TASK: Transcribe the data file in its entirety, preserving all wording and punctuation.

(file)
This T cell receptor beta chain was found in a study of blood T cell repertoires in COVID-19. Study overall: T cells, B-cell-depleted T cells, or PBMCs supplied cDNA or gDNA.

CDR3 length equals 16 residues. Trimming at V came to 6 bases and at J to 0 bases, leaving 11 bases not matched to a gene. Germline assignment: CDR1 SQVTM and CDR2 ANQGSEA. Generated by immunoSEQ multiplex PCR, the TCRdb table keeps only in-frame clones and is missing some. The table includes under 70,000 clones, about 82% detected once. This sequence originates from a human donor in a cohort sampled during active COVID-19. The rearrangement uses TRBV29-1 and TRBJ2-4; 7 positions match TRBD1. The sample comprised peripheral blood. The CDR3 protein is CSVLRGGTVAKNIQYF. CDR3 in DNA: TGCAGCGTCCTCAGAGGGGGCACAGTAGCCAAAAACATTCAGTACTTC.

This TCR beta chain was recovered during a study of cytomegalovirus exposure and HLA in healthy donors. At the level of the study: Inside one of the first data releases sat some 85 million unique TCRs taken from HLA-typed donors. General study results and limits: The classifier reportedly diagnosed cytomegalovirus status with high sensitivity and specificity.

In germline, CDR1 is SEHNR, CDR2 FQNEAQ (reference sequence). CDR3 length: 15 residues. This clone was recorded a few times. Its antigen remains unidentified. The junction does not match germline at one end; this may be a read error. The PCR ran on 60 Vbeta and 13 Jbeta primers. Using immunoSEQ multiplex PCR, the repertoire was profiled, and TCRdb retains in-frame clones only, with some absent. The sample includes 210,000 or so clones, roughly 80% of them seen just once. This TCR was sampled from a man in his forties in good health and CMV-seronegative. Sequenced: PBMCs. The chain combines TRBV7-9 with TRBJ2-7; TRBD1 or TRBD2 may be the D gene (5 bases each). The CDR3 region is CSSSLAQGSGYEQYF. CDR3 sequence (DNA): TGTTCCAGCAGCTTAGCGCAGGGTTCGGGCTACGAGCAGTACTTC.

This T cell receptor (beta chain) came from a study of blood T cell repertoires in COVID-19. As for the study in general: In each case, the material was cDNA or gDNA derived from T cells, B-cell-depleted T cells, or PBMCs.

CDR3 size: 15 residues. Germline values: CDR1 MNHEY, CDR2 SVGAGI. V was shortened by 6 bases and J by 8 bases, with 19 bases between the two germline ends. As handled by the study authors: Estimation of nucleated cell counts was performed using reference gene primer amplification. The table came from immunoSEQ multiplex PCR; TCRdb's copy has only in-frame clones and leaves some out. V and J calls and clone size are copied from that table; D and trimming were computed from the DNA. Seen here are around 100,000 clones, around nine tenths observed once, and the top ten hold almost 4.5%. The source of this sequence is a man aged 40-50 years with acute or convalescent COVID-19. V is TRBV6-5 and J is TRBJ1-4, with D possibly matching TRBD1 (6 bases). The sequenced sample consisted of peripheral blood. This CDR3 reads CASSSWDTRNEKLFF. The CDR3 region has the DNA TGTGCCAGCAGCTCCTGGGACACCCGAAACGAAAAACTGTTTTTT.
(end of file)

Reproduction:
This T cell receptor beta chain was found in a study of blood T cell repertoires in COVID-19. Study overall: T cells, B-cell-depleted T cells, or PBMCs supplied cDNA or gDNA.

CDR3 length equals 16 residues. Trimming at V came to 6 bases and at J to 0 bases, leaving 11 bases not matched to a gene. Germline assignment: CDR1 SQVTM and CDR2 ANQGSEA. Generated by immunoSEQ multiplex PCR, the TCRdb table keeps only in-frame clones and is missing some. The table includes under 70,000 clones, about 82% detected once. This sequence originates from a human donor in a cohort sampled during active COVID-19. The rearrangement uses TRBV29-1 and TRBJ2-4; 7 positions match TRBD1. The sample comprised peripheral blood. The CDR3 protein is CSVLRGGTVAKNIQYF. CDR3 in DNA: TGCAGCGTCCTCAGAGGGGGCACAGTAGCCAAAAACATTCAGTACTTC.

This TCR beta chain was recovered during a study of cytomegalovirus exposure and HLA in healthy donors. At the level of the study: Inside one of the first data releases sat some 85 million unique TCRs taken from HLA-typed donors. General study results and limits: The classifier reportedly diagnosed cytomegalovirus status with high sensitivity and specificity.

In germline, CDR1 is SEHNR, CDR2 FQNEAQ (reference sequence). CDR3 length: 15 residues. This clone was recorded a few times. Its antigen remains unidentified. The junction does not match germline at one end; this may be a read error. The PCR ran on 60 Vbeta and 13 Jbeta primers. Using immunoSEQ multiplex PCR, the repertoire was profiled, and TCRdb retains in-frame clones only, with some absent. The sample includes 210,000 or so clones, roughly 80% of them seen just once. This TCR was sampled from a man in his forties in good health and CMV-seronegative. Sequenced: PBMCs. The chain combines TRBV7-9 with TRBJ2-7; TRBD1 or TRBD2 may be the D gene (5 bases each). The CDR3 region is CSSSLAQGSGYEQYF. CDR3 sequence (DNA): TGTTCCAGCAGCTTAGCGCAGGGTTCGGGCTACGAGCAGTACTTC.

This T cell receptor (beta chain) came from a study of blood T cell repertoires in COVID-19. As for the study in general: In each case, the material was cDNA or gDNA derived from T cells, B-cell-depleted T cells, or PBMCs.

CDR3 size: 15 residues. Germline values: CDR1 MNHEY, CDR2 SVGAGI. V was shortened by 6 bases and J by 8 bases, with 19 bases between the two germline ends. As handled by the study authors: Estimation of nucleated cell counts was performed using reference gene primer amplification. The table came from immunoSEQ multiplex PCR; TCRdb's copy has only in-frame clones and leaves some out. V and J calls and clone size are copied from that table; D and trimming were computed from the DNA. Seen here are around 100,000 clones, around nine tenths observed once, and the top ten hold almost 4.5%. The source of this sequence is a man aged 40-50 years with acute or convalescent COVID-19. V is TRBV6-5 and J is TRBJ1-4, with D possibly matching TRBD1 (6 bases). The sequenced sample consisted of peripheral blood. This CDR3 reads CASSSWDTRNEKLFF. The CDR3 region has the DNA TGTGCCAGCAGCTCCTGGGACACCCGAAACGAAAAACTGTTTTTT.